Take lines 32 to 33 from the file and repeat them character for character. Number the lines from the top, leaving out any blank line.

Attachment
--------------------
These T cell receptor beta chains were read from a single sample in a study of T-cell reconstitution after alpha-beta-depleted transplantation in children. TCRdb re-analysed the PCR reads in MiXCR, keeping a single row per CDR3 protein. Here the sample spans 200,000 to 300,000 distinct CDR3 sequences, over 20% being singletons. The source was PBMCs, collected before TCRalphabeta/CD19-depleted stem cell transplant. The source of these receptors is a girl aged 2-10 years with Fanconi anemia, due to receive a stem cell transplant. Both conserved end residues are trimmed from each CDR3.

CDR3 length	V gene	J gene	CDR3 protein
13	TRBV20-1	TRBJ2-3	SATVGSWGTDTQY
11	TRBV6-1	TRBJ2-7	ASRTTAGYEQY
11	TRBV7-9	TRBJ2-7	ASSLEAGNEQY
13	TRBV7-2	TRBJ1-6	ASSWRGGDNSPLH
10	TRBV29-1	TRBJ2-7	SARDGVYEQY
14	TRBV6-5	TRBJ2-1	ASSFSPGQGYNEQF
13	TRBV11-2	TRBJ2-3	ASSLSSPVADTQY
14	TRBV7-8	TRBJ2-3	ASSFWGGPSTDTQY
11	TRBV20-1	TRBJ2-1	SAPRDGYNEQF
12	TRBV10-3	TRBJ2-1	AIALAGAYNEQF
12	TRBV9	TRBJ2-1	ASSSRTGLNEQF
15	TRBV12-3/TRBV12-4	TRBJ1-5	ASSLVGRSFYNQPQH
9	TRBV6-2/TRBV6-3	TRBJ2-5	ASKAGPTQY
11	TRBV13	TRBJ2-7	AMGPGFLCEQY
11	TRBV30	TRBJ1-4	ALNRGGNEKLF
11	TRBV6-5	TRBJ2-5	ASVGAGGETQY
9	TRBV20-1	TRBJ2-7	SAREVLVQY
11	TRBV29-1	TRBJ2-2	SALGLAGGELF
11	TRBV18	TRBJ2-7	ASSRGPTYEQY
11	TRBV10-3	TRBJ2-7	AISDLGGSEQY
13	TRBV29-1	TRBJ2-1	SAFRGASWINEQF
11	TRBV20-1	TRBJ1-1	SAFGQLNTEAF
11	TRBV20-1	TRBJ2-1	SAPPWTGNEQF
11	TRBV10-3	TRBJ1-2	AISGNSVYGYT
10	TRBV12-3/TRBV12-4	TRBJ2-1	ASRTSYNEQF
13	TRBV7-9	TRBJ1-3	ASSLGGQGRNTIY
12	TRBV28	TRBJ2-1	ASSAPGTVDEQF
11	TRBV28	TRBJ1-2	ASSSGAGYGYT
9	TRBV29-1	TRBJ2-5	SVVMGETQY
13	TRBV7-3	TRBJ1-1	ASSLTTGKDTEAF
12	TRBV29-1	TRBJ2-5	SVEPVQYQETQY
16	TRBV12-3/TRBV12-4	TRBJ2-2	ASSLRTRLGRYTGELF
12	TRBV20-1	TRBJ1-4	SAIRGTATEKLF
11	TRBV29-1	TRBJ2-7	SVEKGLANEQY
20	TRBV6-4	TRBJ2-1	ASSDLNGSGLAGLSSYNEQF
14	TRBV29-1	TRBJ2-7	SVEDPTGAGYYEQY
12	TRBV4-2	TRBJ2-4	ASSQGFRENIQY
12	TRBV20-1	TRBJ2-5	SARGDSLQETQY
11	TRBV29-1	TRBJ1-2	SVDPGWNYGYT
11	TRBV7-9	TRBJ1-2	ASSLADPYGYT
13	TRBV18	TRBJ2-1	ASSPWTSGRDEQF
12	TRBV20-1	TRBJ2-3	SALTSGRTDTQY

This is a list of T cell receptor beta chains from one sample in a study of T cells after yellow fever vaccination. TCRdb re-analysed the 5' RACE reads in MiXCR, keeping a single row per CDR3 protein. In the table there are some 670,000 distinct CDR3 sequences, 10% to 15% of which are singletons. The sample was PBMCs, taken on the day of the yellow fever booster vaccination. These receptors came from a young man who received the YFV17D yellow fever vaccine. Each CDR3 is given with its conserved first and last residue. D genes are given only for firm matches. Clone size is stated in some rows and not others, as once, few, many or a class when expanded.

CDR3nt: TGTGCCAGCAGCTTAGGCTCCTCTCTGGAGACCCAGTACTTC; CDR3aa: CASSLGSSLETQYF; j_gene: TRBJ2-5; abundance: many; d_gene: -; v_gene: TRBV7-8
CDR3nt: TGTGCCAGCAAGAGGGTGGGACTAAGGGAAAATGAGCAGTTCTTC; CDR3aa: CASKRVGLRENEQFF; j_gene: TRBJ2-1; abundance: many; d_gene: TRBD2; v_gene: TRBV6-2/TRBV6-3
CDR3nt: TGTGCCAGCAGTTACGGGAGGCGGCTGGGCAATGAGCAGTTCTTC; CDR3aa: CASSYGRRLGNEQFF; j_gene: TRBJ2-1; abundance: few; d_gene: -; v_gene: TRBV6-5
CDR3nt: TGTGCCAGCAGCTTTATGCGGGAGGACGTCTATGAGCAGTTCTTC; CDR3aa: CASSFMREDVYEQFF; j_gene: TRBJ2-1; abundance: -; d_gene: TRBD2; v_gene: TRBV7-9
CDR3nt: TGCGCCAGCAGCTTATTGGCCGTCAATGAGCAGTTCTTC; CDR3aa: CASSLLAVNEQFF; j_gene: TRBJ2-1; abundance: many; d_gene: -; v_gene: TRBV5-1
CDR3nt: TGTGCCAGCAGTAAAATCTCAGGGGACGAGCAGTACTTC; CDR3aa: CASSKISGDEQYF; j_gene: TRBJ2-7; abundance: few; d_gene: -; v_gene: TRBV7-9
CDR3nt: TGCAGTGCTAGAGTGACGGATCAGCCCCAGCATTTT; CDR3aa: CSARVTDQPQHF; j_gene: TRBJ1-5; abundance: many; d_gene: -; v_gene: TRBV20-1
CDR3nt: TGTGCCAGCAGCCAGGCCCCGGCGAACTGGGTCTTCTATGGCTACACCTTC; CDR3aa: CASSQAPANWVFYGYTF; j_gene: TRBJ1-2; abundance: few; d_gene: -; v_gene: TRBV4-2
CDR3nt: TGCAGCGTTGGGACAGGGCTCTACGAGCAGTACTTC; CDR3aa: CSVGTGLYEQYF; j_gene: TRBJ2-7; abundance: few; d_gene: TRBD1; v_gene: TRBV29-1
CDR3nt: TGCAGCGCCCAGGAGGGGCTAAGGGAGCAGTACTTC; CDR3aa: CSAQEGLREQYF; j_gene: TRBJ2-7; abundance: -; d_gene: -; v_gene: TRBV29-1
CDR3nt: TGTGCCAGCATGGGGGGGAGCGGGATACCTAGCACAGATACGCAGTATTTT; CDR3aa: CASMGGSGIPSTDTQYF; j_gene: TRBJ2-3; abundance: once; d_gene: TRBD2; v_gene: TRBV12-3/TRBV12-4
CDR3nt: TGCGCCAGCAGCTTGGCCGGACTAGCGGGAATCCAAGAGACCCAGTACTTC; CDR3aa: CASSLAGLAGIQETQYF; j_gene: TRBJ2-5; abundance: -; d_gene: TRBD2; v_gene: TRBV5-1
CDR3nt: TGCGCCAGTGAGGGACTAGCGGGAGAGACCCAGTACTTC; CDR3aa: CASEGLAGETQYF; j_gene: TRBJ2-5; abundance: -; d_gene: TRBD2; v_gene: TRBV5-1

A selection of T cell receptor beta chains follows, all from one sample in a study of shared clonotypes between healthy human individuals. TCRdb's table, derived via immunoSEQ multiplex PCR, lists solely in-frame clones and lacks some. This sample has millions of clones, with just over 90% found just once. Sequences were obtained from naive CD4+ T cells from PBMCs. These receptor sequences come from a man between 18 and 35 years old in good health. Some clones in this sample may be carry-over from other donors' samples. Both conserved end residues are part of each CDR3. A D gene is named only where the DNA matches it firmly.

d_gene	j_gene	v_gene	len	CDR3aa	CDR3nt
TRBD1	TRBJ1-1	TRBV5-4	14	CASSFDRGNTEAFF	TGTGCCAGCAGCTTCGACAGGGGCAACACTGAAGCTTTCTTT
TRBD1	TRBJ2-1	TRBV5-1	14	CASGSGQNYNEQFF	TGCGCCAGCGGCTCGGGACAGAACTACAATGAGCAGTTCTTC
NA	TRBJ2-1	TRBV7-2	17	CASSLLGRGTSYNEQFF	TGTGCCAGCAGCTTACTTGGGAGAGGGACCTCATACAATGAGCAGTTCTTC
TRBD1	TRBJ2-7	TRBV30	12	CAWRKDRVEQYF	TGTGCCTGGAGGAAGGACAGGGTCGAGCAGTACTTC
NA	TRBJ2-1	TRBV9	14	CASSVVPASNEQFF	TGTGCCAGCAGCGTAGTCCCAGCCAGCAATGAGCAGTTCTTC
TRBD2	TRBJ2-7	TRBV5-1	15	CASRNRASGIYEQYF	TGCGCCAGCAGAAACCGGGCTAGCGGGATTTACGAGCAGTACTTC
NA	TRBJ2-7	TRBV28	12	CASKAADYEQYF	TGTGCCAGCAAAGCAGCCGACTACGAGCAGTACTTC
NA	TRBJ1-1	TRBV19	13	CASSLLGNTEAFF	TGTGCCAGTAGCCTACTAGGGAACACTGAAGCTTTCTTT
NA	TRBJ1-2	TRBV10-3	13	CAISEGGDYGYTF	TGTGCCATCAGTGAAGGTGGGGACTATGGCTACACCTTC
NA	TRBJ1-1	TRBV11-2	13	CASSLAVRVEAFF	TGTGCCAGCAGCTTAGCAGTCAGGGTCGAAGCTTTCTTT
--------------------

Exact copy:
13	TRBV7-3	TRBJ1-1	ASSLTTGKDTEAF
12	TRBV29-1	TRBJ2-5	SVEPVQYQETQY